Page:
This gluten free artisan cheese bread is still your everyday bread, just made extra soft and cheesy. It’s practically a meal all by itself!
Gluten free artisan bread is a fast favorite
Our original recipe for gluten free artisan bread became a reader favorite right away. It makes a smaller loaf of bread, using only about 2 cups of gluten free flours in total, and can be made by hand in a single bowl.
Don’t take my word for it. Listen to Jasmine, who said in the comments on that recipe, “This bread has changed my life.”
This recipe for an enriched cheese bread is not shy about gilding the lily. The original recipe contains milk and an egg, so it’s not exactly a “lean bread,” which is a bread made without added and fats and other enrichments like yogurt. But this cheese bread recipe has so much more.
In addition to the milk and egg in the original recipe, here we’re adding yogurt and butter, which help make the crust thinner and softer, and the bread itself extra soft. With these extra enrichments, it helps to use a stand mixer to combine everything fully. But you can make it by hand, mixing vigorously.
Of course, there’s also shredded sharp cheddar cheese. Most of the cheese is mixed by hand into the dough before setting it to rise. With the cheese mixed into the bread, eating a plain slice is like eating a grilled cheese.
Extra cheese on top of the bread after rising
The recipe calls for adding most of the shredded cheese to the bread dough/batter, and mixing it in thoroughly by hand. The reserved 1/2 ounce of shredded cheese is for the top of the loaf.
I’ve made the bread by adding the reserved cheese to the top of the loaf after it’s risen but before I’ve baked the loaf at all. You can see me doing that in the photo below.
The cheese on top, as well as any cheese that peeks out from the dough all around the loaf, is more likely to burn in the hot oven that way. The taste isn’t really affected, but if that bothers you, stick to adding the cheese after the loaf is nearly finished baking.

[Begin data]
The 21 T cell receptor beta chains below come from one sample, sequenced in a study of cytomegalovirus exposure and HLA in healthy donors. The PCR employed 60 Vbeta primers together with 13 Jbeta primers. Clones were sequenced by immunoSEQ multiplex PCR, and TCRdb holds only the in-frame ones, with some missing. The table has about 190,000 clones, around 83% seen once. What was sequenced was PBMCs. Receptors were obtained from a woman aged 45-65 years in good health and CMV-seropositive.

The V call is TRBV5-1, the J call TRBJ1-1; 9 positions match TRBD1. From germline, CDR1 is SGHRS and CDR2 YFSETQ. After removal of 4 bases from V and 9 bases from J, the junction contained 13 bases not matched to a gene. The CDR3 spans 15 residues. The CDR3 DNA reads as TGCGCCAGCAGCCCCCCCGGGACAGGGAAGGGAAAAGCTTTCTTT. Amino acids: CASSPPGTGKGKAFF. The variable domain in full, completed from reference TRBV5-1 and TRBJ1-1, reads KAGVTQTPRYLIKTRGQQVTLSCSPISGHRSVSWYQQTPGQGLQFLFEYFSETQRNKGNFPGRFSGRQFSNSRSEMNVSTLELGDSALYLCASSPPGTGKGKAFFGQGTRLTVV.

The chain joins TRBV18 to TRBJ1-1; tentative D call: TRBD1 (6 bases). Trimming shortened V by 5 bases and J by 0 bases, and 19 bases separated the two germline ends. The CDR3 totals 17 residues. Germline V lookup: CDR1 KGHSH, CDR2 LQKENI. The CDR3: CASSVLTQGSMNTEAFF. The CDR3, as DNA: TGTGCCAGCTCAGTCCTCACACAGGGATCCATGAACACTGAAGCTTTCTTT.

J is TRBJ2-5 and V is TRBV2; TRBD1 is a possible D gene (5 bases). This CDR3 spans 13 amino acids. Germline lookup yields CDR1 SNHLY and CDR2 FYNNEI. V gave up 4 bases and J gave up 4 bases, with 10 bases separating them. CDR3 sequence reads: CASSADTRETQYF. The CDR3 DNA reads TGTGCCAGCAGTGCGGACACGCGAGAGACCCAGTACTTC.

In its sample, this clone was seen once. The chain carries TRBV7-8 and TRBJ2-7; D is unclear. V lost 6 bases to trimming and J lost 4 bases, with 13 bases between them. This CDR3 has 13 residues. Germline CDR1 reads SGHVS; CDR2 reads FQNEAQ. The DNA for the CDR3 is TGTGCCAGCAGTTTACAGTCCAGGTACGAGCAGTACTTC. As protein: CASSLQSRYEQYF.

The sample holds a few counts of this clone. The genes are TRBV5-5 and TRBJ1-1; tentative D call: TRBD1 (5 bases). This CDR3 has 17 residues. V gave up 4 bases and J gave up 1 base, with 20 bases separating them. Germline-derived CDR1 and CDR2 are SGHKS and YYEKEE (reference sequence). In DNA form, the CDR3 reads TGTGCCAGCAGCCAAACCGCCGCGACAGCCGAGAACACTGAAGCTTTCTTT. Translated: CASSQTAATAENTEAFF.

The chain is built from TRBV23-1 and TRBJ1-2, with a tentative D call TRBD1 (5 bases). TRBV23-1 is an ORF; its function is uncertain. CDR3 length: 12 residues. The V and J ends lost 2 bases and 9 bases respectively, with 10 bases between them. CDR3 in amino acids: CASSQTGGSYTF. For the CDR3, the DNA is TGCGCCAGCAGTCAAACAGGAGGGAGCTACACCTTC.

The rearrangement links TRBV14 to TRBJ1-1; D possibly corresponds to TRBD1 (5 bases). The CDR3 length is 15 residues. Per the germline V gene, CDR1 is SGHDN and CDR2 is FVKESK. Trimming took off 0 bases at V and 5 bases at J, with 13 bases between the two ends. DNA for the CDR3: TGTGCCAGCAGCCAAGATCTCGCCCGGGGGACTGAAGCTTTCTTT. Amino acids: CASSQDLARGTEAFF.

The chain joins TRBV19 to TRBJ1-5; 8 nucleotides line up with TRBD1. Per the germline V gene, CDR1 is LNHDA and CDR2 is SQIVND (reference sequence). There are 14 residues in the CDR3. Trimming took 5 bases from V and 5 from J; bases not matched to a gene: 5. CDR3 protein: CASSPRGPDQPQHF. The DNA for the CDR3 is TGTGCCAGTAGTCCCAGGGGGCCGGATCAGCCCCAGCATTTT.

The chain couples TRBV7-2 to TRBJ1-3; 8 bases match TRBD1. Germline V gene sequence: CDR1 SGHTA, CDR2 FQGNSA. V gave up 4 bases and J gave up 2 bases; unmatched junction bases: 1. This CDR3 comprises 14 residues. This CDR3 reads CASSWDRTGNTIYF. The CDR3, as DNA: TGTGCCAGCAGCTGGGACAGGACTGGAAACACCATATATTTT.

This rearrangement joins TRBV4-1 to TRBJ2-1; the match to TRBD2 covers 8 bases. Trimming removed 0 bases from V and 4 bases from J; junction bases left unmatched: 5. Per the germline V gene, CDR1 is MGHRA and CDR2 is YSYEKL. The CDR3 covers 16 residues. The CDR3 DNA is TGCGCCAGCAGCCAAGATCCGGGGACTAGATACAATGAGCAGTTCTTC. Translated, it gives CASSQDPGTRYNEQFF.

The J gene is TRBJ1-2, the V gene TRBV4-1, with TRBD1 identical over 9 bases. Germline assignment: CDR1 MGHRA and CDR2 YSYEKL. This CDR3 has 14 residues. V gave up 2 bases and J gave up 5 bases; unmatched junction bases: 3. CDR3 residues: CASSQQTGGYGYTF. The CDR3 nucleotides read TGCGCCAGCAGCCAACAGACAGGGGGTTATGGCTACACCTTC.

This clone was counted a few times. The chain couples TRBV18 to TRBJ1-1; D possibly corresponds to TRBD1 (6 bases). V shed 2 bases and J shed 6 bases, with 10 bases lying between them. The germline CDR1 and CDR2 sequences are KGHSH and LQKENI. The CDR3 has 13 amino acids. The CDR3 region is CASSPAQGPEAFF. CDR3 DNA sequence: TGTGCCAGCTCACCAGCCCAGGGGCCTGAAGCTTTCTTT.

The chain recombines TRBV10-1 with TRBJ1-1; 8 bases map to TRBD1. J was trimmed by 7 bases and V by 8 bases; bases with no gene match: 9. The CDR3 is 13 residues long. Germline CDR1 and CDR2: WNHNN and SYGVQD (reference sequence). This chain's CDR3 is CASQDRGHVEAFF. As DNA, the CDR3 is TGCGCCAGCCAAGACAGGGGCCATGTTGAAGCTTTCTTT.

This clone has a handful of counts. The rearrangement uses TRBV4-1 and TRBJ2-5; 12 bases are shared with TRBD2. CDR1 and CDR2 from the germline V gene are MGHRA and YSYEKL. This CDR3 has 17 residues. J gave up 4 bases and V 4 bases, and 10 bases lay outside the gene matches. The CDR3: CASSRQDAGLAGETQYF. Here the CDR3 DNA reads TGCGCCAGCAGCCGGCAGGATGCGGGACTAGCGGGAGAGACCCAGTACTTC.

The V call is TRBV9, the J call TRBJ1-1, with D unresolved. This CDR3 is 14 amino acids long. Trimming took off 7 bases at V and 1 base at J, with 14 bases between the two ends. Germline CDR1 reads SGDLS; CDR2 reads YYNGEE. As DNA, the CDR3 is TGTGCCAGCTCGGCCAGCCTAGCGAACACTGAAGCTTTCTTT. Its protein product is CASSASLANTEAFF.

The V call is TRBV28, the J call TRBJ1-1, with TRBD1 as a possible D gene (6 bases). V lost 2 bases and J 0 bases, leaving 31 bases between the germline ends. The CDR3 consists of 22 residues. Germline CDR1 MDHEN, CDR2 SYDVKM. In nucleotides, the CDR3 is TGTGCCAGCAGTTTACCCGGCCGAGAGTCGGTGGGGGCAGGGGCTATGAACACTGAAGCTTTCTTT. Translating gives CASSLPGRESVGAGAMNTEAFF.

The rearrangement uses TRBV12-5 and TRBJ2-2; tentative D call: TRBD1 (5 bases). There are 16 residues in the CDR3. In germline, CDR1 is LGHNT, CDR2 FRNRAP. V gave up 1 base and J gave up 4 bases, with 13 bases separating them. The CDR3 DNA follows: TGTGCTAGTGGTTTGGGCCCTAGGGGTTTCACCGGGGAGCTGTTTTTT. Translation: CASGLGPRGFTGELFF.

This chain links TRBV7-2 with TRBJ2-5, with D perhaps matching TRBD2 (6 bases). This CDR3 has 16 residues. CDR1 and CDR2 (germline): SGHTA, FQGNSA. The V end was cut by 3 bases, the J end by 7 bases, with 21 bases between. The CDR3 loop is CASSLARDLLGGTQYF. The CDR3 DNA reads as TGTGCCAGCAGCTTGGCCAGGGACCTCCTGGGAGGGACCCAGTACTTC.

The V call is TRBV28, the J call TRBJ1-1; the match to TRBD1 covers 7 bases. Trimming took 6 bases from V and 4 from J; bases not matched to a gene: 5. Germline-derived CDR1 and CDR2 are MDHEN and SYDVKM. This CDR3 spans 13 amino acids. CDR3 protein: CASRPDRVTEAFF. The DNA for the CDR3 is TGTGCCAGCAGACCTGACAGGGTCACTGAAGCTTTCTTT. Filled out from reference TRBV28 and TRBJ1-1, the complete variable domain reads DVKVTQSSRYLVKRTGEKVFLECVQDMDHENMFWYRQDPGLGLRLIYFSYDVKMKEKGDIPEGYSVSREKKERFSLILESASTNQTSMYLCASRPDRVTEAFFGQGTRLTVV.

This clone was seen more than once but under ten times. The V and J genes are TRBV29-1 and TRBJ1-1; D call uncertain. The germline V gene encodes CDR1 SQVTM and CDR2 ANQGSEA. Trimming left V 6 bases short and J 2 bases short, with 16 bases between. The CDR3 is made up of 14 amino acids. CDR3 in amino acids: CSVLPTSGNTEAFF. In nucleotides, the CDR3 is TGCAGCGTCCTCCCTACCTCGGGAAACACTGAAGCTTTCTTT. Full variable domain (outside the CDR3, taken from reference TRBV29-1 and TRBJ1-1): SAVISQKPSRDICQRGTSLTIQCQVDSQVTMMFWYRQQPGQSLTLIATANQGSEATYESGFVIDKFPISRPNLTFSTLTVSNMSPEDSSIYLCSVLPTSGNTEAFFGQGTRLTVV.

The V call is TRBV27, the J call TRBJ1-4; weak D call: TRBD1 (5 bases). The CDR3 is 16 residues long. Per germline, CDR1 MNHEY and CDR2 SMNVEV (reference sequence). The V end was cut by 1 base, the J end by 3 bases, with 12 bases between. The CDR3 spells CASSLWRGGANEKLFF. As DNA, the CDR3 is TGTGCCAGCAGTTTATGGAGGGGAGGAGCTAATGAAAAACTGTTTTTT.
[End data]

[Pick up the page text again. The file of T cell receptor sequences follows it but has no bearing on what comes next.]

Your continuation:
Just bake the risen loaf for 35 minutes, then run a knife or other flat edge along the rim of the baking container to loosen it. Turn the loaf out, upside down, onto a rimmed baking sheet, top with the remaining cheese, and return the loaf to the oven to finish baking.
A batter-style gluten free bread
This is a batter-style gluten free bread recipe. You’ll shape the dough using wet hands, and it will resemble cookie dough more than it does traditional bread dough.
In addition to the all purpose gluten free flour blend in the recipe, this bread calls for additional tapioca starch. It helps give the bread chew and structure.
If you don’t have additional tapioca starch to add to the bread, you can make it with an equal amount more of the flour blend, but your bread won’t rise as high and the crumb will be tighter.
I really recommend that you use Better Batter as your all purpose gluten free flour blend in this recipe. With the extra tapioca starch added, it has just the right structure and texture for this sort of batter batter dough.
Ingredients and substitutions
This recipe has a number of types of dairy in it: milk, yogurt, butter, and of course shredded cheese. If you can’t have dairy, I’d really recommend you just use the original recipe for gluten free artisan bread. In that recipe, the only dairy is milk, and you can easily swap in unsweetened non-dairy milk.
Since there is only one egg in this recipe, you should be able to replace it with one “chia egg.” Place 1 tablespoon ground white chia seeds in a small bowl with a tablespoon or two of lukewarm water and mix until it gels.
There is no substitute for yeast in a yeast bread recipe. If you can’t have yeast, please use the search function on the blog and type in “yeast free” and you’ll find other options.
You can use active dry yeast in place of instant yeast by multiplying the weight of the instant yeast by 125%. Here, that would mean 7.5 grams of yeast.
Just keep going a tiny bit after your scale reads 7 grams and call it good. Unlike instant yeast, active dry yeast should be soaked in some of the liquid in the recipe (here, milk) until it foams before adding it with the rest of the milk.